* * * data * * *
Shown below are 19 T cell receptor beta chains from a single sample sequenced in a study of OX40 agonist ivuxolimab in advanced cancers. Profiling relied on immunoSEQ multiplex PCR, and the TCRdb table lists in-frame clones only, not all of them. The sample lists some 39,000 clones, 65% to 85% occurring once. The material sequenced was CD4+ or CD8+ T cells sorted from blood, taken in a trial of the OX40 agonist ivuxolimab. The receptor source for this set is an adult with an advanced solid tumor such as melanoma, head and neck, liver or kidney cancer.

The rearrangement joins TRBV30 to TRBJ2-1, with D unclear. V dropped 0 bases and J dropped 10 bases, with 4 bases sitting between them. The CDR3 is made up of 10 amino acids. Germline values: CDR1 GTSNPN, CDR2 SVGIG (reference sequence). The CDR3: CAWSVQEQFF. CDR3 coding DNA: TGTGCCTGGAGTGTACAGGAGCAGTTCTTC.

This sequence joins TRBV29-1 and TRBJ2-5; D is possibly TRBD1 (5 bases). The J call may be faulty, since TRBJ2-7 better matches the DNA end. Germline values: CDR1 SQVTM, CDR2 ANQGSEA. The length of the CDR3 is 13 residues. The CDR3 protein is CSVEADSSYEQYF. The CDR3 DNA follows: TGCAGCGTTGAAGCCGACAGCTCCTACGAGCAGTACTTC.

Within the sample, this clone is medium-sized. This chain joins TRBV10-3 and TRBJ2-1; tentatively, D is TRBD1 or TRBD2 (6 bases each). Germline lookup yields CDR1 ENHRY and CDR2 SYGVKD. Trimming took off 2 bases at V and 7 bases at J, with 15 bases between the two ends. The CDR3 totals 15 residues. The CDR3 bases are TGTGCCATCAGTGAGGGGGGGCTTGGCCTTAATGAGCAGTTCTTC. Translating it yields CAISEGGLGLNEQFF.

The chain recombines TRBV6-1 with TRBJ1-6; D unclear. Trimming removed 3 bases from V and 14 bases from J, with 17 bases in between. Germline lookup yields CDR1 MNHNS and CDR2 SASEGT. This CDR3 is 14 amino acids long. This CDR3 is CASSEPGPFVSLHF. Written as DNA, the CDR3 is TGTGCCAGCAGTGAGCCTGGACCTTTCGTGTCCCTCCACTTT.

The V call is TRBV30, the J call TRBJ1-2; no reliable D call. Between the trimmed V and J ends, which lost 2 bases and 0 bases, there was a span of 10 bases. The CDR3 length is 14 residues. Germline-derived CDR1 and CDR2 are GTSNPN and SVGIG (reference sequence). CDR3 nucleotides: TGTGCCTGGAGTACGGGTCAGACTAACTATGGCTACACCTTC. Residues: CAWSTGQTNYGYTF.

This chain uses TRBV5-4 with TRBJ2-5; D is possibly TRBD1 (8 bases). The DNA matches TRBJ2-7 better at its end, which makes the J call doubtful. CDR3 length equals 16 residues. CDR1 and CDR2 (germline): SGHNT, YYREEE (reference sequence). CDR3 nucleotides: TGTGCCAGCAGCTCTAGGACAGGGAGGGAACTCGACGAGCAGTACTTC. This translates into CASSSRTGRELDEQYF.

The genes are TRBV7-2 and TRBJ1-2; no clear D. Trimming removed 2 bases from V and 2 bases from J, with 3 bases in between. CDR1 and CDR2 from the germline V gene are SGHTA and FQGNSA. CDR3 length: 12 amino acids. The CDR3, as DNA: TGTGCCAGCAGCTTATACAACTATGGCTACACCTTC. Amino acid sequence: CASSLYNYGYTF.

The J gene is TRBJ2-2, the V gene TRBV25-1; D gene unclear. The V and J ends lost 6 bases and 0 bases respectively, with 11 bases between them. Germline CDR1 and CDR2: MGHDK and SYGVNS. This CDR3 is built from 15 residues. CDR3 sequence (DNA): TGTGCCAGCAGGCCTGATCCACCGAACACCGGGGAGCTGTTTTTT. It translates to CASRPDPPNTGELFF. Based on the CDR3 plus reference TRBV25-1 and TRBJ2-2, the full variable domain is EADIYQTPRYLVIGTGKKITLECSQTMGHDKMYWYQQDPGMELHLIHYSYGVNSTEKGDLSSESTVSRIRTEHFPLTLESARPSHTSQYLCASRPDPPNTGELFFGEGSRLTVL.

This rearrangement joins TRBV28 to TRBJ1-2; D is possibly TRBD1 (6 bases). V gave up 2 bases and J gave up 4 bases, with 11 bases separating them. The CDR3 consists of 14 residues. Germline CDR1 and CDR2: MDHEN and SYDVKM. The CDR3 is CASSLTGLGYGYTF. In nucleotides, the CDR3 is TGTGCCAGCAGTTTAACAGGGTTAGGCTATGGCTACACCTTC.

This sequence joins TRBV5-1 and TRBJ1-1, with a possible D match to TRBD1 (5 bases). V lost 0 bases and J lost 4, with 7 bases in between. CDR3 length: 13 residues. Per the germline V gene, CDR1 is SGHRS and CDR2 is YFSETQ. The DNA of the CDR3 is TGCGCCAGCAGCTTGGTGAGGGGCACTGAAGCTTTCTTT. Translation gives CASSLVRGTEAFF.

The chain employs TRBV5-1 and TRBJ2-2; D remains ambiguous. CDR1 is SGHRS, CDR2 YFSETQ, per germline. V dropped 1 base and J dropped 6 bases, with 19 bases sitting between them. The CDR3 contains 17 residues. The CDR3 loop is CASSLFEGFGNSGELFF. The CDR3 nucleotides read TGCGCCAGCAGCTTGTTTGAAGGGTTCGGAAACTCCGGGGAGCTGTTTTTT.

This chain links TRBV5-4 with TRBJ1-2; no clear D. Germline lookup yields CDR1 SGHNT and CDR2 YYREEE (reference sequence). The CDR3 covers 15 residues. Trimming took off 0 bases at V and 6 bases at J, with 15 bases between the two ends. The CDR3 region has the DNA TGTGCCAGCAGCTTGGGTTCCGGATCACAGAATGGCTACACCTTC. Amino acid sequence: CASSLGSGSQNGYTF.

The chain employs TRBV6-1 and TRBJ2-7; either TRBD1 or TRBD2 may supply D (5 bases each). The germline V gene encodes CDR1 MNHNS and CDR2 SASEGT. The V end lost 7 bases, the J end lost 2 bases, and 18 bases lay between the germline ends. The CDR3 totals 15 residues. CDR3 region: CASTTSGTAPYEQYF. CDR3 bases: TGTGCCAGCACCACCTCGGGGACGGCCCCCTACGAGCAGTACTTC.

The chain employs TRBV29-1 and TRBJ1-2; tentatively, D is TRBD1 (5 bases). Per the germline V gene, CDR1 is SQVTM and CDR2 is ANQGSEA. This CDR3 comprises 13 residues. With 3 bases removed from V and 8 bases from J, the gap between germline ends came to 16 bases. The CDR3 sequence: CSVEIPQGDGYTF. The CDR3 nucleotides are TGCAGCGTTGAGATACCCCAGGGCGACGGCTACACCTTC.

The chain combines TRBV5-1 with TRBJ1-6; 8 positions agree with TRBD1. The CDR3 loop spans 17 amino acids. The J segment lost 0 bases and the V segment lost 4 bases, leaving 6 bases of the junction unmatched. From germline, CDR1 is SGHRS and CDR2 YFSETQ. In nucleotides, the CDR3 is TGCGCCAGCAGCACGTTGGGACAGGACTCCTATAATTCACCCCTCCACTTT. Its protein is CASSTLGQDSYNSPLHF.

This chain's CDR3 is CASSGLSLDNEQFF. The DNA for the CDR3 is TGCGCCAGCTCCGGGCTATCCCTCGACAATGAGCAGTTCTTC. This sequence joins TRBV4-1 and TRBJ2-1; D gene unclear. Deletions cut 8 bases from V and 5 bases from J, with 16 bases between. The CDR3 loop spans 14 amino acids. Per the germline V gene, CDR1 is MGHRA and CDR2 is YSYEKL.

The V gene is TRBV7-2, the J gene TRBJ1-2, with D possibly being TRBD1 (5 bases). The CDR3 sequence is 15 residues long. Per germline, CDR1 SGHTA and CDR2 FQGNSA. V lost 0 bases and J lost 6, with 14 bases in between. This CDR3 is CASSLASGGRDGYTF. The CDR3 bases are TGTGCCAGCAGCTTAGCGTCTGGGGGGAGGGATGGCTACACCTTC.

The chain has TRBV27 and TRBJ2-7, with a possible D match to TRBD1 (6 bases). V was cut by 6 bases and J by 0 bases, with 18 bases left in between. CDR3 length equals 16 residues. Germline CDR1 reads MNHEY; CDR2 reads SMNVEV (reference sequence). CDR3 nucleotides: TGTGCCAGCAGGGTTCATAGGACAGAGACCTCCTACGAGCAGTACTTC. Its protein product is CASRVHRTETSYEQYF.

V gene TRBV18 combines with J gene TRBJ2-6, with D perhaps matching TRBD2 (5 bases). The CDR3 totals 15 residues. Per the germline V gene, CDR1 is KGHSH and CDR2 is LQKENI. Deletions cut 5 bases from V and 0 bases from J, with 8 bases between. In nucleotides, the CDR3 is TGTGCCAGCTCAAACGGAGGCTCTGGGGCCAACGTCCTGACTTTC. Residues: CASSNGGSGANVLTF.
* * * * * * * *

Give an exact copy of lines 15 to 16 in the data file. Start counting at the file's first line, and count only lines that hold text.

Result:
The chain employs TRBV29-1 and TRBJ1-2; tentatively, D is TRBD1 (5 bases). Per the germline V gene, CDR1 is SQVTM and CDR2 is ANQGSEA. This CDR3 comprises 13 residues. With 3 bases removed from V and 8 bases from J, the gap between germline ends came to 16 bases. The CDR3 sequence: CSVEIPQGDGYTF. The CDR3 nucleotides are TGCAGCGTTGAGATACCCCAGGGCGACGGCTACACCTTC.

The chain combines TRBV5-1 with TRBJ1-6; 8 positions agree with TRBD1. The CDR3 loop spans 17 amino acids. The J segment lost 0 bases and the V segment lost 4 bases, leaving 6 bases of the junction unmatched. From germline, CDR1 is SGHRS and CDR2 YFSETQ. In nucleotides, the CDR3 is TGCGCCAGCAGCACGTTGGGACAGGACTCCTATAATTCACCCCTCCACTTT. Its protein is CASSTLGQDSYNSPLHF.